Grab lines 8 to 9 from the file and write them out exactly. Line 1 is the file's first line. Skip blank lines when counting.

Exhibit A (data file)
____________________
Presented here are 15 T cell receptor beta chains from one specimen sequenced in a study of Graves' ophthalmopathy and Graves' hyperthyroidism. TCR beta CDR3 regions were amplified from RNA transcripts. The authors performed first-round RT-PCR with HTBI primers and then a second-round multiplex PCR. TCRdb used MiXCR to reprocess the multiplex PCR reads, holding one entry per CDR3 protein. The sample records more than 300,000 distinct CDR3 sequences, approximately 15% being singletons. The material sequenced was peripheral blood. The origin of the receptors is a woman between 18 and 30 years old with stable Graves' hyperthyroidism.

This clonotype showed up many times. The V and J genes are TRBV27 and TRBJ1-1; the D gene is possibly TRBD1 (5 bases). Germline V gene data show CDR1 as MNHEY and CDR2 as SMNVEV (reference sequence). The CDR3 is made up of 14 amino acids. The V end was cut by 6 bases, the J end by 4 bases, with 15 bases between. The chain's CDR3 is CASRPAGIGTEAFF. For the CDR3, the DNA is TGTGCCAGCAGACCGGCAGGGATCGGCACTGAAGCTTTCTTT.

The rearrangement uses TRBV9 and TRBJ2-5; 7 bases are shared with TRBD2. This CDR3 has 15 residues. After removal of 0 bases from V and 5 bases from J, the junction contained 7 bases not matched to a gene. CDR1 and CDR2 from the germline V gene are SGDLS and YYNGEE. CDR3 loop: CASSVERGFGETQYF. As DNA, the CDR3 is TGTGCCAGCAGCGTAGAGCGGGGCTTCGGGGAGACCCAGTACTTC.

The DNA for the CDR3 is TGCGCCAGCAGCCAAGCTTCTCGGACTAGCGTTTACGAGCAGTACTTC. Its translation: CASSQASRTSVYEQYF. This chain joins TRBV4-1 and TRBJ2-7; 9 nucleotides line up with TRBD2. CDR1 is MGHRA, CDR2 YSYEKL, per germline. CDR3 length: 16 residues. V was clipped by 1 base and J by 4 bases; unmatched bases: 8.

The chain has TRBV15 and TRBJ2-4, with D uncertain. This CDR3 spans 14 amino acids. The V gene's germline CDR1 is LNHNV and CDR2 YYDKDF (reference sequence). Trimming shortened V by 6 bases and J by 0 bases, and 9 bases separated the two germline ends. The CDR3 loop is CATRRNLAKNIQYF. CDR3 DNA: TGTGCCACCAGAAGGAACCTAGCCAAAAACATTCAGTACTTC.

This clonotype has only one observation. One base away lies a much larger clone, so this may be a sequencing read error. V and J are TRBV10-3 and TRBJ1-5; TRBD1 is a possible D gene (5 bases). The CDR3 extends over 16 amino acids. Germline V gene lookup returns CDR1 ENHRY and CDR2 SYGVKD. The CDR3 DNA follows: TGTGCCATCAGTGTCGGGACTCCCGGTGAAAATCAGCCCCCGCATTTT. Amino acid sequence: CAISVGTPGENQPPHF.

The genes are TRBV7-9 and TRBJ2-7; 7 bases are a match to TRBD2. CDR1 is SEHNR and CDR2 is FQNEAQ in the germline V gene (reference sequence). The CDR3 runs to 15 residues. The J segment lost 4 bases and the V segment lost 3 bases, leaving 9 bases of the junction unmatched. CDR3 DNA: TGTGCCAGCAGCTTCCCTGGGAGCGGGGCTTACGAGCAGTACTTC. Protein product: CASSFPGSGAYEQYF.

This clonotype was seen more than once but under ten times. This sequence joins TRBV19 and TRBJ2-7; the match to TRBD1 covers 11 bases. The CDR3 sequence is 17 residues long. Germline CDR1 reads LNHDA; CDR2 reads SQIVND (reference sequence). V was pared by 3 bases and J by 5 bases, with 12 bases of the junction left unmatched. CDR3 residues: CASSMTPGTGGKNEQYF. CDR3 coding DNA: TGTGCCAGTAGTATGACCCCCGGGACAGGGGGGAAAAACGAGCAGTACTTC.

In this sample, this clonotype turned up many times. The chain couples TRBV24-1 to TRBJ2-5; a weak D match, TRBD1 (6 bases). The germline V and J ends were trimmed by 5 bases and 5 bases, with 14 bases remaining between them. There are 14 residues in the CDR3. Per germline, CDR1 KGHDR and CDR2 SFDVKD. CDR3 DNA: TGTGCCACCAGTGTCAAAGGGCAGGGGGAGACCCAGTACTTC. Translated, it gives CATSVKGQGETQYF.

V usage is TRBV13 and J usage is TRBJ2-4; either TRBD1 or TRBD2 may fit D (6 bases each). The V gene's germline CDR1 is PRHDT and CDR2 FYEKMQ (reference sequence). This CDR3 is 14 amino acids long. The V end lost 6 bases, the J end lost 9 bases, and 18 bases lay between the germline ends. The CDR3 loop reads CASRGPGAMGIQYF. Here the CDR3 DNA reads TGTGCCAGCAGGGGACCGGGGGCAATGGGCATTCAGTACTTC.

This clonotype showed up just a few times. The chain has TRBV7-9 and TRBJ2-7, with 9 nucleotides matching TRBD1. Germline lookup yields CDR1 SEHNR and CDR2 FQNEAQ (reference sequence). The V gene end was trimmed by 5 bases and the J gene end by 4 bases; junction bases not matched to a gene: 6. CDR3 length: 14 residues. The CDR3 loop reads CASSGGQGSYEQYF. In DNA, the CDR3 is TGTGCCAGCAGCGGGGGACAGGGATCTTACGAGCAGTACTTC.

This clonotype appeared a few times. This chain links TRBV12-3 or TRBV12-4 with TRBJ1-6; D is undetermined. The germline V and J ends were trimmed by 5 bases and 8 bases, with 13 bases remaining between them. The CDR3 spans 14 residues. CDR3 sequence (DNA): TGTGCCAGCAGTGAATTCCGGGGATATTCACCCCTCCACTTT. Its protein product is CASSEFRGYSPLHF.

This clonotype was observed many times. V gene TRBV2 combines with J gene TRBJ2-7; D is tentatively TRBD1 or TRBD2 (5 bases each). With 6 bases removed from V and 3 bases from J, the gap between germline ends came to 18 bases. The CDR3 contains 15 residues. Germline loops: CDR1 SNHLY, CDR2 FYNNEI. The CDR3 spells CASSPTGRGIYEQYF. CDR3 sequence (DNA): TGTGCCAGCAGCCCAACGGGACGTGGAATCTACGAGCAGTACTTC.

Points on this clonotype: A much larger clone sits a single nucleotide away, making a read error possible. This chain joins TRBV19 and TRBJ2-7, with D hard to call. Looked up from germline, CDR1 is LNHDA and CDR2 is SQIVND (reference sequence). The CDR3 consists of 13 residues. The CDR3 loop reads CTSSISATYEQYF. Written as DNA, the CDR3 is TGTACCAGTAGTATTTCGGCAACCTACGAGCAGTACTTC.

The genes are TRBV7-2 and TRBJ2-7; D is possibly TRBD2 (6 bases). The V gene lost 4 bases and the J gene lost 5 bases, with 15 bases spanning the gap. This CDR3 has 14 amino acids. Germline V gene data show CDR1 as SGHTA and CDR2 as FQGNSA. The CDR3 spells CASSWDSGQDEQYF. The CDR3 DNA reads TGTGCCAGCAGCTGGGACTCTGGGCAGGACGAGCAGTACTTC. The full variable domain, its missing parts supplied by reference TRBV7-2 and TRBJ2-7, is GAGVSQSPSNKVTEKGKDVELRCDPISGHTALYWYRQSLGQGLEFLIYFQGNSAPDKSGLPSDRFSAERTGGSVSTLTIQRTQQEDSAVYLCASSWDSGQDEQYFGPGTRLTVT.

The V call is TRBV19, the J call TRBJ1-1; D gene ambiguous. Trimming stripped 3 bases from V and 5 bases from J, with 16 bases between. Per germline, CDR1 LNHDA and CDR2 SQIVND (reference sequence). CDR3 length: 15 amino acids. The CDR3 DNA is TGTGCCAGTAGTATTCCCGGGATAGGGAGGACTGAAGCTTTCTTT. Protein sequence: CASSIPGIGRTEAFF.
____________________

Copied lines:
This clonotype was seen more than once but under ten times. This sequence joins TRBV19 and TRBJ2-7; the match to TRBD1 covers 11 bases. The CDR3 sequence is 17 residues long. Germline CDR1 reads LNHDA; CDR2 reads SQIVND (reference sequence). V was pared by 3 bases and J by 5 bases, with 12 bases of the junction left unmatched. CDR3 residues: CASSMTPGTGGKNEQYF. CDR3 coding DNA: TGTGCCAGTAGTATGACCCCCGGGACAGGGGGGAAAAACGAGCAGTACTTC.

In this sample, this clonotype turned up many times. The chain couples TRBV24-1 to TRBJ2-5; a weak D match, TRBD1 (6 bases). The germline V and J ends were trimmed by 5 bases and 5 bases, with 14 bases remaining between them. There are 14 residues in the CDR3. Per germline, CDR1 KGHDR and CDR2 SFDVKD. CDR3 DNA: TGTGCCACCAGTGTCAAAGGGCAGGGGGAGACCCAGTACTTC. Translated, it gives CATSVKGQGETQYF.